Our fourth day in Sri Lanka was the busiest of them all. We worked our way down the mountains to the sea on the South Coast.
We began our day at 3:30am, before the sun reared it’s head, before the birds cleared their throats. Our hotel staff farewelled us, handing us each a box of breakfast- an orange, an apple, a sandwich and a muffin for the road. We needed it and were very appreciative.
Our drive to Udawalawe was long and windy. Through the mountain mist, skinny dogs raced in front of the car as we swerved around pot holes and bumps. Every so often someone would emerge from the darkness, in a beanie and a sarong, standing roadside. It was spooky.
Udawalawe National Park has roads etched through it for jeeps to take tourists on safari. There’s apparently 600 elephants in the park, in herds of about 50, and there are other animals about, languid in the heat. We were excited to see them, but less excited for the motorcade of grumbling jeeps which stumbled through the entrance gates in single file at dawn.
We broke from the pack like a renegade gazelle and took our chances. It paid off. We saw water buffalos going about their business, jackals darting in and out of the shrubs and eagles soaring. There was life everywhere, even the smallest of chameleons and tiny bee eaters had us gasp in awe. See there, on the river bank, a crocodile! See there, up in that tree, a painted stork! A peacock, a herron! The elephants stole the show. At first, I spied them through the thicket, just going about their business, but later, they came, right up to the jeep all cautious-like, eyeing us and swinging their trunks. What beautiful and gentle creatures.
Once we had our fill of great beasts, we raced down to the sea. Galle sits on the south coast and has a very interesting history of Portuguese, Dutch and British colonisation on display through it’s architecture. The Galle Fort is a quaint little township with boutique shops and bed and breakfasts peppered across narrow alleyways. One can stroll along the top of the rampart the whole way around, and see the Dutch Hospital, the Clock Tower, the Lighthouse. There’s cafes and restaurants every few meters and all offer something tantalising.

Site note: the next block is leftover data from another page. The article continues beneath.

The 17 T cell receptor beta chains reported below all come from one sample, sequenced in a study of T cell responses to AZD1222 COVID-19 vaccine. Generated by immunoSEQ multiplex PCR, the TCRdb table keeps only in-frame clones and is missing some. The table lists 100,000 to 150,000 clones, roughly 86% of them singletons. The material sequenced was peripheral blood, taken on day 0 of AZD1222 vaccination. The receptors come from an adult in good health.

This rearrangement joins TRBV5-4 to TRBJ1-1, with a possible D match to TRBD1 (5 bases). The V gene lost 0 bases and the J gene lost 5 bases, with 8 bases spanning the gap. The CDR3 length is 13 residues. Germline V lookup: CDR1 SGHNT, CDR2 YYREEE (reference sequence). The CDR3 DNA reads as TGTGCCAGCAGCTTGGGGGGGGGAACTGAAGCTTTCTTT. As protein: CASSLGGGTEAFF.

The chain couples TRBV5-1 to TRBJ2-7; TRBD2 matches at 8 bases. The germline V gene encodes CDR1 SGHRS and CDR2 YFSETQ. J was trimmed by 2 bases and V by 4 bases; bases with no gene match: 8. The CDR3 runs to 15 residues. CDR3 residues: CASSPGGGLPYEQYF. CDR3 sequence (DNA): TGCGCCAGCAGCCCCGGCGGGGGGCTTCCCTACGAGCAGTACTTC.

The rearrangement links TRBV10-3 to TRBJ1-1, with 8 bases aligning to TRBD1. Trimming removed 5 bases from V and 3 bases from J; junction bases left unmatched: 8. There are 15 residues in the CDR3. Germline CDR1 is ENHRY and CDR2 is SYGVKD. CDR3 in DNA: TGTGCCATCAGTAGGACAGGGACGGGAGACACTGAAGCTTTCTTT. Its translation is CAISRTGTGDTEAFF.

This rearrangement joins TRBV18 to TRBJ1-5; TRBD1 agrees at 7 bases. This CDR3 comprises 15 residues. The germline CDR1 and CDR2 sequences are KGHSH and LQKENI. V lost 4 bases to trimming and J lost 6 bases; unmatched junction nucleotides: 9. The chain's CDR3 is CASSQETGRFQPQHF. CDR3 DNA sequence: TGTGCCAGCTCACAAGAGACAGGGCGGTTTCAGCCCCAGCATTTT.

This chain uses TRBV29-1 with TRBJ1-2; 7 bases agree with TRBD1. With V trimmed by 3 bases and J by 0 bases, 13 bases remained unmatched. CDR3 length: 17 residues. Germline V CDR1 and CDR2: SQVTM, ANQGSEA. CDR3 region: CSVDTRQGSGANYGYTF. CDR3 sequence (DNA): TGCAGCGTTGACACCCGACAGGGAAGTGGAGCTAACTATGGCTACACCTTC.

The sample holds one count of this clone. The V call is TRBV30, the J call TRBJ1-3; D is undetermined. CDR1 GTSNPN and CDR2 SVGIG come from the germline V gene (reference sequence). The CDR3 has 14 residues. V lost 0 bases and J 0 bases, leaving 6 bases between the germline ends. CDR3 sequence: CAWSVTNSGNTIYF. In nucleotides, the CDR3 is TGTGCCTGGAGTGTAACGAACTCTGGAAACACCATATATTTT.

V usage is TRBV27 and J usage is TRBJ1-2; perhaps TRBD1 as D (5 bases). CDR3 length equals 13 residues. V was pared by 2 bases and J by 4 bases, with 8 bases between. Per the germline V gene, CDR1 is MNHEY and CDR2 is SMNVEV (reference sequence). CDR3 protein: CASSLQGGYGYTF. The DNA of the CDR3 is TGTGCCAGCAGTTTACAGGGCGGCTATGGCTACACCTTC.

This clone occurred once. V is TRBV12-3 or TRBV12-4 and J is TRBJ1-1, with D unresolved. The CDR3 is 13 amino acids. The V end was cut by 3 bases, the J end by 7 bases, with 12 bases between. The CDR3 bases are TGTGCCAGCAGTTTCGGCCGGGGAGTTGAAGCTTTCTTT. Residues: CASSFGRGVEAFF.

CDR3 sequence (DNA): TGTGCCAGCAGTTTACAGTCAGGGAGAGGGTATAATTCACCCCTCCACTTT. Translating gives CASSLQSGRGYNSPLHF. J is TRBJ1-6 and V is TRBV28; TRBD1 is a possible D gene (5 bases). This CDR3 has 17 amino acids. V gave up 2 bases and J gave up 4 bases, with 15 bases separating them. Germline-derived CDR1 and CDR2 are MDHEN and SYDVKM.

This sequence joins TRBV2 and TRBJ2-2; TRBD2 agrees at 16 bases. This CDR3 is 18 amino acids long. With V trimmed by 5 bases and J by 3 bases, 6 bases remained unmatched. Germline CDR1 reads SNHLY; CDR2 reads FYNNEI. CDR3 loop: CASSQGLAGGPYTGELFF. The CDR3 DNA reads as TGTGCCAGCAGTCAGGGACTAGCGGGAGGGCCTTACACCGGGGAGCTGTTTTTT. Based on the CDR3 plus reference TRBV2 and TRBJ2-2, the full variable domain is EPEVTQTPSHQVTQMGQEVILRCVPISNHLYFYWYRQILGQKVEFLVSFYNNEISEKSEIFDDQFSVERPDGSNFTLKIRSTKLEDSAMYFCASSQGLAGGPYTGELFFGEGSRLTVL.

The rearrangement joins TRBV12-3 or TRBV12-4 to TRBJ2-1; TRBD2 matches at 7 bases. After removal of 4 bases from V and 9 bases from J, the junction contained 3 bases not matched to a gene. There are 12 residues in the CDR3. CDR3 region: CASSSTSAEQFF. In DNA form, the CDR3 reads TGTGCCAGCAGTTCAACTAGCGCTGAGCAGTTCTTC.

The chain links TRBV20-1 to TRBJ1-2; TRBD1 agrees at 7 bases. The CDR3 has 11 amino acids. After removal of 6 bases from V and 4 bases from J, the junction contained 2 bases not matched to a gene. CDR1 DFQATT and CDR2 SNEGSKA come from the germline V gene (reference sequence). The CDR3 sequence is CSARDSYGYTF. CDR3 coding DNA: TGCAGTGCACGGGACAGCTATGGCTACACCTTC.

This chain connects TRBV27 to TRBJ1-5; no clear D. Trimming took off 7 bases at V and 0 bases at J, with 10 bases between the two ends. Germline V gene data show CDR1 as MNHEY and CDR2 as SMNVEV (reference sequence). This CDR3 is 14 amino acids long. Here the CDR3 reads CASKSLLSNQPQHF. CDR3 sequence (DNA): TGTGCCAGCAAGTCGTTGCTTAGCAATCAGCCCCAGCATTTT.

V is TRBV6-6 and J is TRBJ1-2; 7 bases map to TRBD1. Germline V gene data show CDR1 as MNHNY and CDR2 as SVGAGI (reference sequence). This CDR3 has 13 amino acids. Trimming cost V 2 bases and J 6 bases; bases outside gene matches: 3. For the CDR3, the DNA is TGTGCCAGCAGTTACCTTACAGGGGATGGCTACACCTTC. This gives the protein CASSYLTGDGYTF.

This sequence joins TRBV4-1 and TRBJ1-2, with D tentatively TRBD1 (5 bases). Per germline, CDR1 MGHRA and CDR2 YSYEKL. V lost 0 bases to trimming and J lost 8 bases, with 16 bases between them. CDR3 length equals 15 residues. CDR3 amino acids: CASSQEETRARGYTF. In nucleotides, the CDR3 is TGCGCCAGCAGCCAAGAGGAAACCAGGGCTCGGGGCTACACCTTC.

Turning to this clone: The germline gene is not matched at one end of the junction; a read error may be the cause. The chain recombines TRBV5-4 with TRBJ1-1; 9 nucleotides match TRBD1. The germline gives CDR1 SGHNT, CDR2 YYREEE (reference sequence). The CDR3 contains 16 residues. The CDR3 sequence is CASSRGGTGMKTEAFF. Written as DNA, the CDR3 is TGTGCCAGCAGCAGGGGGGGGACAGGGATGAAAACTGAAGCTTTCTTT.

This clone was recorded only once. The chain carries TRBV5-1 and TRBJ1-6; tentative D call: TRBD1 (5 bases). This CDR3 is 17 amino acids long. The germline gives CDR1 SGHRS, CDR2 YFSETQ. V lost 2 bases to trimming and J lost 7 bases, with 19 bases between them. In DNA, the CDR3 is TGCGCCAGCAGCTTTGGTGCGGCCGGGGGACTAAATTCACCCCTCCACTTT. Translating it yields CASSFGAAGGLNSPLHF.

We came for the main event- the Galle Literary Festival. What a fabulous occasion it was! Charles Cumming and Anthony Horowitz in conversation about crime fiction, Sir David Hare interviewed about his career as a playwright, Lucy Fleming in a duet with her husband discussed her uncle, the great Ian Fleming. An intellectual feast!
We stayed at an aborable bed and breakfast, with polished hard wood furniture and a bathroom less spacious than advertised. But our hosts were fantastic, so warm and accommodating, and we went hunting for dinner. We found a little cafe recommended in Lonely Planet and tried the Kotta, and Dhal and Rotti. Such divine flavours, and fresh tuna from the sea! A fabulous day, as we collapsed soon after.